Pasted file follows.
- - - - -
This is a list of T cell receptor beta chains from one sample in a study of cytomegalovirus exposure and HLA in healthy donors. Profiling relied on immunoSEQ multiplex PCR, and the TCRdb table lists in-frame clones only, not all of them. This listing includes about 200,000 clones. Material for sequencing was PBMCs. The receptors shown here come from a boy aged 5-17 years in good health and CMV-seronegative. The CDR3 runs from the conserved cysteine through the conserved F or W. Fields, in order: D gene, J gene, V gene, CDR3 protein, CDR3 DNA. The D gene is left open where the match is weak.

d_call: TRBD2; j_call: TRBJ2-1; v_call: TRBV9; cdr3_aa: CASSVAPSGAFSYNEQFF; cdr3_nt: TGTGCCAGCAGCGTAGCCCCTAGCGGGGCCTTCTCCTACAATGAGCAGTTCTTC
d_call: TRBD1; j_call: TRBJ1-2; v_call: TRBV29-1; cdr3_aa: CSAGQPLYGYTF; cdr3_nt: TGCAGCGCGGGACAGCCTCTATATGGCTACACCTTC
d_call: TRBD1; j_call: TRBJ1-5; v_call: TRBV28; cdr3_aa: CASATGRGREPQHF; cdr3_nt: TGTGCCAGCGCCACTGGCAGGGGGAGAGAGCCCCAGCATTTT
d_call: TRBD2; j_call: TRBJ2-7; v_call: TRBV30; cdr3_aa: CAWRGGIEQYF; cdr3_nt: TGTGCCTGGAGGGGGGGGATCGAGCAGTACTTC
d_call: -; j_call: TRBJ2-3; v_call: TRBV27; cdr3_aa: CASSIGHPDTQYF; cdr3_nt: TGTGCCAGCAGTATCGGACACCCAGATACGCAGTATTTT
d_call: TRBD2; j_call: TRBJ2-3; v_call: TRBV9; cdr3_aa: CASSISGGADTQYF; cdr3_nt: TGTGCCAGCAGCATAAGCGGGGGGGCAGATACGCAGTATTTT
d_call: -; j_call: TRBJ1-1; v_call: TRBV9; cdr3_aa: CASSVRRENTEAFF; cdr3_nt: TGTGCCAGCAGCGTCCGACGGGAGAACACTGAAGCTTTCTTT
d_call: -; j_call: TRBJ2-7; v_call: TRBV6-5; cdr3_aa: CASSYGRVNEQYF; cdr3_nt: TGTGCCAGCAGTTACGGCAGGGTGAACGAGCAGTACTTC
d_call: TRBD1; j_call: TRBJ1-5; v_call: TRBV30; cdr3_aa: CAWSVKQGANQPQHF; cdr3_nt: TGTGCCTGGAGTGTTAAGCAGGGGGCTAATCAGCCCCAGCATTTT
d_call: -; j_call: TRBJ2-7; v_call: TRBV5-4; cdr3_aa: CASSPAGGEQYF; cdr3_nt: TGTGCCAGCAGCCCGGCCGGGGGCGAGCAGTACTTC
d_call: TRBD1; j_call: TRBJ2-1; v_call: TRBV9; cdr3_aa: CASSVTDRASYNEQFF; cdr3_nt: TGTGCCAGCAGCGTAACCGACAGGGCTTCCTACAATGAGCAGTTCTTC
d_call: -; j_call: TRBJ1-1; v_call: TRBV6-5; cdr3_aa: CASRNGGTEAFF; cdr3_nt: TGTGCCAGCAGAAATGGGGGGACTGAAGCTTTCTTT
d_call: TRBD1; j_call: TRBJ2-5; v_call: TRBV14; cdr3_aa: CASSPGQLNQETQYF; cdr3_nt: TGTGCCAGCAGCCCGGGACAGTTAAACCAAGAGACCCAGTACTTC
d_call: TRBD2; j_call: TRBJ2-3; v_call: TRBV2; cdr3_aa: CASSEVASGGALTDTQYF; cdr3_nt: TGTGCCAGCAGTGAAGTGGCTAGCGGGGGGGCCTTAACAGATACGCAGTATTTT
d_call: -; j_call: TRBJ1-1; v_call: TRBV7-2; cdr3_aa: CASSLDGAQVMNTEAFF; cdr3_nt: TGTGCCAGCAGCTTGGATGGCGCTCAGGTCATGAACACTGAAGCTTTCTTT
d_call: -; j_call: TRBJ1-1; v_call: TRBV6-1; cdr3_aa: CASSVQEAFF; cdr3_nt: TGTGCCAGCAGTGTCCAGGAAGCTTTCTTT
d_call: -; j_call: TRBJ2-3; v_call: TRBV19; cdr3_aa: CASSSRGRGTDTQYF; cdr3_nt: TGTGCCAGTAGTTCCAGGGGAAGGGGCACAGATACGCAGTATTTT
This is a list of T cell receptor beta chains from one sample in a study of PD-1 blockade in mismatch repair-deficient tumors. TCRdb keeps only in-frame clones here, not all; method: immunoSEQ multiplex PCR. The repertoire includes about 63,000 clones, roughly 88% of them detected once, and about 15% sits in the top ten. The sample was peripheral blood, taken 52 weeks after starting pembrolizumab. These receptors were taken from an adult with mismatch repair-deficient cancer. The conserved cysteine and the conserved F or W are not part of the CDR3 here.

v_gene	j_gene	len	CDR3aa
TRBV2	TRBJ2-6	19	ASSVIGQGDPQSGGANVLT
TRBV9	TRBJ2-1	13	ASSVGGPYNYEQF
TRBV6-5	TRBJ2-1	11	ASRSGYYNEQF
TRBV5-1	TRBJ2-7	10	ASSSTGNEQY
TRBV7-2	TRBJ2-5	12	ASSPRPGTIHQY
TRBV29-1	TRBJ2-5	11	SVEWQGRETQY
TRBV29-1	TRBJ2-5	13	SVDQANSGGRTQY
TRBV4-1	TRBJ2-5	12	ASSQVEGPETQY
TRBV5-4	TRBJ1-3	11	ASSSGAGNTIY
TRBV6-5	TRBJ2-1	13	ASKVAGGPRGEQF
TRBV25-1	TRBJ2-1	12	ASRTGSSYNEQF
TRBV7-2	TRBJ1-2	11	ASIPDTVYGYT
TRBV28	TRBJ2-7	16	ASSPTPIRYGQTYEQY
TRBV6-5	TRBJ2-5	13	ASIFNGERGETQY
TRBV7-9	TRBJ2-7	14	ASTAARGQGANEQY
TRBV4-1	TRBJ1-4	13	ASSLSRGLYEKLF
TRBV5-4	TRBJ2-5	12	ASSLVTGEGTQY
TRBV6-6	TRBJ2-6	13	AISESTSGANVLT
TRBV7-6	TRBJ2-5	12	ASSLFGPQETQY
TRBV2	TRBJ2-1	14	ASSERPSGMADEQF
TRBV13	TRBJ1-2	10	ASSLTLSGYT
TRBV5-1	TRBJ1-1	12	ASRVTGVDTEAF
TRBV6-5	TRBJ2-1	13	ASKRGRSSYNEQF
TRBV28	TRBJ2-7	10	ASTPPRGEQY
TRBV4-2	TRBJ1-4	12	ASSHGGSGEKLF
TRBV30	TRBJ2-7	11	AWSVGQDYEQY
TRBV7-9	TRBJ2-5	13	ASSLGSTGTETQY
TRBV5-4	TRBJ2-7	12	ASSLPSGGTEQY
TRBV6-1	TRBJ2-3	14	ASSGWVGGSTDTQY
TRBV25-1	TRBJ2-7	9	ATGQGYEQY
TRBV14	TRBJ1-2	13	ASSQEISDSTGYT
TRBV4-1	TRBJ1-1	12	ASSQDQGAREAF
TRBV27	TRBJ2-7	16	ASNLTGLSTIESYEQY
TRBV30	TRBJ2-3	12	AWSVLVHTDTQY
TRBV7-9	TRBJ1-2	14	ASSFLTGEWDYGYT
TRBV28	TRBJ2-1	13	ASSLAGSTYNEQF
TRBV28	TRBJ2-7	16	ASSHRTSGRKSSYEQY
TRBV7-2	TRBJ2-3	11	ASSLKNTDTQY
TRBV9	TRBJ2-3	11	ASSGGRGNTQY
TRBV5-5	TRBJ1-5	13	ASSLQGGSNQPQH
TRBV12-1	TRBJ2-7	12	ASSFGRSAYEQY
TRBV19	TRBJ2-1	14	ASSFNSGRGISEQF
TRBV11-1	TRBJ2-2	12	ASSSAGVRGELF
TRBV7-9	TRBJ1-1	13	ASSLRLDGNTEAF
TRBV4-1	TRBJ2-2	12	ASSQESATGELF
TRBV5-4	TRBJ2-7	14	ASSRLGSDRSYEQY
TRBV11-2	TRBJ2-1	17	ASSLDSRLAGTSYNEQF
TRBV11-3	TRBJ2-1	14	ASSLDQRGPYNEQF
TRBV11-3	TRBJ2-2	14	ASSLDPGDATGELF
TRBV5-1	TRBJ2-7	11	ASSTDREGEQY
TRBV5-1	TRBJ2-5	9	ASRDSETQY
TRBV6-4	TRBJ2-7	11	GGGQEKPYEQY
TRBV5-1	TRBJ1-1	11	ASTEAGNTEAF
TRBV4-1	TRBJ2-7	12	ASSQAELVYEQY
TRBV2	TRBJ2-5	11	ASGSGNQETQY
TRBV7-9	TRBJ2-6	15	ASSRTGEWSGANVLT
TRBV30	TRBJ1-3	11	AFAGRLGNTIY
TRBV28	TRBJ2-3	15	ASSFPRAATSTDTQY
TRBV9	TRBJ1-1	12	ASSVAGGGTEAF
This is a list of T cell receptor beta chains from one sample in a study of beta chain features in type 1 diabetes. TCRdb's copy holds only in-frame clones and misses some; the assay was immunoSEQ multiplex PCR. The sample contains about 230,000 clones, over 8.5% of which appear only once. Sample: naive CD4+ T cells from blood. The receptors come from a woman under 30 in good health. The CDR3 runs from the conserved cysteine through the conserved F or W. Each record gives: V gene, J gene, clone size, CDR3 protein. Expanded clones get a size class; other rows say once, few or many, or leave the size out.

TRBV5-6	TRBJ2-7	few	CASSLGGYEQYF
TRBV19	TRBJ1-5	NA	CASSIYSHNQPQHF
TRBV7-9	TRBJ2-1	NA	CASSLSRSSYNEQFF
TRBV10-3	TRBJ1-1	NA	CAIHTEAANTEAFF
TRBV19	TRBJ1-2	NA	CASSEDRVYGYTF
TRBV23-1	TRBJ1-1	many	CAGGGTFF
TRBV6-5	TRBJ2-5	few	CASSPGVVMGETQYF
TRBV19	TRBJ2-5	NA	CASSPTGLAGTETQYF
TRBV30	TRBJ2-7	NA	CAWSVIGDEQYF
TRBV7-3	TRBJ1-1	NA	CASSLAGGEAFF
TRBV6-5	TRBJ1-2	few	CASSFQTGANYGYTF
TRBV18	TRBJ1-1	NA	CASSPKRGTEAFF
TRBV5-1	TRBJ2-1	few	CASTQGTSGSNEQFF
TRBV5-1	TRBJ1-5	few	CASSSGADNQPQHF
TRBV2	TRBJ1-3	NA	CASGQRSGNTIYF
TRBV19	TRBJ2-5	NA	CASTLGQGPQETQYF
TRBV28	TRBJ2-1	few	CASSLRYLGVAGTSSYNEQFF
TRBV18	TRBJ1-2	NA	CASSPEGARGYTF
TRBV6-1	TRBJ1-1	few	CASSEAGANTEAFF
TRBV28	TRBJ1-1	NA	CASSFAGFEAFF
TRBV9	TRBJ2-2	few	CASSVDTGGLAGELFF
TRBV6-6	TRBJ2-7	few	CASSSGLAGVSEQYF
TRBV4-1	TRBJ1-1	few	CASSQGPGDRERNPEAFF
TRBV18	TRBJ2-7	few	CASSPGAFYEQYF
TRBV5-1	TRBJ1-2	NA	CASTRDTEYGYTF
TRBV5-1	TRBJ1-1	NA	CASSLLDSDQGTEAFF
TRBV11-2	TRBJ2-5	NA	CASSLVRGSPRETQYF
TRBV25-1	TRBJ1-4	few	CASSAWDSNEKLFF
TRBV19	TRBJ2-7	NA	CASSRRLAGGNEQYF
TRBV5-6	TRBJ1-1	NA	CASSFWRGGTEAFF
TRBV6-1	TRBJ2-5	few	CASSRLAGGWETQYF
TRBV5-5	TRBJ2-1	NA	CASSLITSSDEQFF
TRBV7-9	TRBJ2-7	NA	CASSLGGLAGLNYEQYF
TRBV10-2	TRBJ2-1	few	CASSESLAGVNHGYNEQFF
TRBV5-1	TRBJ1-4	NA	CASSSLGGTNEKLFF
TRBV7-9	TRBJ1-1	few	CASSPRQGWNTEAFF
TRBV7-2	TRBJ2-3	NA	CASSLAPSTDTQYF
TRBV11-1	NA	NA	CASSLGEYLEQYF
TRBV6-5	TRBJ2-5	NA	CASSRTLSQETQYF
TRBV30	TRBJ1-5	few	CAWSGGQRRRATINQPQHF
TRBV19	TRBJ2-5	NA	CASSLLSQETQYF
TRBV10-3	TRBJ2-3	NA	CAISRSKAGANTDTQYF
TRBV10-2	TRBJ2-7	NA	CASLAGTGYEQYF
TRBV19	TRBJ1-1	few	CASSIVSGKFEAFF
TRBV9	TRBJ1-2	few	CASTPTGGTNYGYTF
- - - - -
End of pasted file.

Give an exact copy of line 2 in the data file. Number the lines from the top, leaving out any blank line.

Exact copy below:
d_call: TRBD2; j_call: TRBJ2-1; v_call: TRBV9; cdr3_aa: CASSVAPSGAFSYNEQFF; cdr3_nt: TGTGCCAGCAGCGTAGCCCCTAGCGGGGCCTTCTCCTACAATGAGCAGTTCTTC